Review: Cambridge Greek Play 2019, Oedipus at Colonus

Tyler Ashman 17 October 2019

In our final piece on the Cambridge Greek Play 2019, our intrepid reviewer ventures to Colonus alongside Oedipus.

At the first chirp of the heart monitor, somehow you’ll know you’re in ancient Greece.

Though I didn’t know exactly what to expect when I settled into my seat at the Cambridge Arts Theatre on Wednesday night, I knew I was in for a unique experience. Of course, it’s difficult to express just how unique it is to watch the 2019 Cambridge Greek Play. The story of Sophocles’ Oedipus at Colonus, which centers on a former king awaiting his death after committing patricide, sleeping with his mother, and blinding himself, is eerie in and of itself. But presenting that story in its original language, with nothing but surtitles to help its illiterate 21st century audience understand ancient Greek? I could not have imagined a more “Cambridge” way to begin a theatre season.

Image credit: Gabriel Humphreys

Without a doubt, though, director Daniel Goldman has honored the long-standing tradition of the Cambridge Greek Play with this dark, beautiful adaptation. His production is simultaneously timeless and up to date, capturing the visceral intensity of the deathbed while never failing to address the horrors accompanying these painful stories.

More than anything, the production is noteworthy for its exceptional individual performances. Rosy Sida has crafted a fascinating Oedipus, one who walks the fine line between elderly authority and broken frailty. Despite the fact that she remains bound to her hospital bed for most of the show, she still commands the attention of all her compatriots, whether cursing her children with tears and rage or collapsing to the floor in weakness.

Image credit: Gabriel Humphreys

The story does not entirely revolve around Oedipus, however: the rest of the featured performers are wonderful as well. In particular, Sara Hazemi’s Antigone ages from innocent girl to tortured woman with ease and brilliance, while Harry Burke stands strong as the confident, charming Theseus. Vee Tames, Eleanor Booton, and Harry Camp are equally competent and engaging in their featured roles.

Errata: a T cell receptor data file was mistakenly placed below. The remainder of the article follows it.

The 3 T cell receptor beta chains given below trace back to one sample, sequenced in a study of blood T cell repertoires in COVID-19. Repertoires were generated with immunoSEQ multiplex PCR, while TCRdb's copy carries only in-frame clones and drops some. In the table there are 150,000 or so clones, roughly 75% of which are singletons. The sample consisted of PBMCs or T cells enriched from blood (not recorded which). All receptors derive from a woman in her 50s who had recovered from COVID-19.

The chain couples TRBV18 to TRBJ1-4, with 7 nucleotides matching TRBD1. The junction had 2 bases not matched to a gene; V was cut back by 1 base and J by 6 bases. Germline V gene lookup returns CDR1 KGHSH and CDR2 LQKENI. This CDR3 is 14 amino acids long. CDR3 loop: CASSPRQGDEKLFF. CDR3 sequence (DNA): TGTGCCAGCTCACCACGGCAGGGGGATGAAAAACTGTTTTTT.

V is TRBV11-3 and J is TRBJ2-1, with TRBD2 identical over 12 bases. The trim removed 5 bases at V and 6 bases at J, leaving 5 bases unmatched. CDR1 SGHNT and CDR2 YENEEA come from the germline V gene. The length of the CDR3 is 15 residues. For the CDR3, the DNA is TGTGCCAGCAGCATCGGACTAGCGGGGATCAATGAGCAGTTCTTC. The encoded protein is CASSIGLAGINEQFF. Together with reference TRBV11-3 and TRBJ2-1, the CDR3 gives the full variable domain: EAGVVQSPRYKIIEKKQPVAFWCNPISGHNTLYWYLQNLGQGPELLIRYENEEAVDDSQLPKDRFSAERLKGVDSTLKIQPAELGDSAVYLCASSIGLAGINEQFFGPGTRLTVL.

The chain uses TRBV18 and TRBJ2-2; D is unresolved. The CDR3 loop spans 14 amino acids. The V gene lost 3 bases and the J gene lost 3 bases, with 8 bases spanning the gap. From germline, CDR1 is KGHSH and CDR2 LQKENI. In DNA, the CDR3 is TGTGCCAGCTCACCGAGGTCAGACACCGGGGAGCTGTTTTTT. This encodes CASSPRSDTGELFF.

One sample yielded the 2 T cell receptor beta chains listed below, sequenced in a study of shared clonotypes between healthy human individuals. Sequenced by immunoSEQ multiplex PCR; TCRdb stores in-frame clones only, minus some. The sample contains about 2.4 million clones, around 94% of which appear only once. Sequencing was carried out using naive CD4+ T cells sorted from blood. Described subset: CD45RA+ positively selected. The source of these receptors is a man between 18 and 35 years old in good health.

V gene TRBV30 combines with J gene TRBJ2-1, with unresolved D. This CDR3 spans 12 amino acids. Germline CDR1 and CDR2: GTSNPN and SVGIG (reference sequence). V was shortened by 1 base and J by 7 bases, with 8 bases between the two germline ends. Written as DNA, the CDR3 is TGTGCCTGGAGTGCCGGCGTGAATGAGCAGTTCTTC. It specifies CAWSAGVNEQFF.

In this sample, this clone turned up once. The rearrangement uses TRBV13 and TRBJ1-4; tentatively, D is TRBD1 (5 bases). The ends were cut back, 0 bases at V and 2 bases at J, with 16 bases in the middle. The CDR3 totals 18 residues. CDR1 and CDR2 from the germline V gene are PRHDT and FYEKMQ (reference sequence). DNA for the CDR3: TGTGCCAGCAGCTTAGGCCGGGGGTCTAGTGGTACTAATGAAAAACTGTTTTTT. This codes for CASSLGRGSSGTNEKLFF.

Of course, Oedipus at Colonus would not have been half as great without its dedicated Chorus. Whether finding individual moments to shine – Alice Murray’s singing and William Hale’s comic relief come to mind – or singing the haunting incantations composed by Alex Silverman, the seven ensemble members seamlessly worked together to create an aura of mechanical certainty that is both startling and entrancing.

Image credit: Gabriel Humphreys

To top it all off, each and every performer had an impressive grip on the ancient Greek language. Kudos to language coaches Anthony Bowen and James Diggle for helping the actors achieve such a high level of fluency.

Even without the performers, the show was brilliant visually and sonically, thanks to the work of a talented creative team. The set, designed by Jemima Robinson, is striking in its simplicity – a hospital bed set under an exaggerated operating lamp – yet still remains versatile and beautiful. Further, Xavier Velastin’s sound design complements the spooky nature of the production, with perfect variations in the ambient music that fills the whole production.

Image credit: Gabriel Humphreys

All this to say, the Cambridge Greek Play is a must-see performance in Cambridge this weekend. With high production value, incredible performances, and flawless ancient Greek, the production does not fail to startle, challenge, and entrance the viewer from start to finish.

5 stars.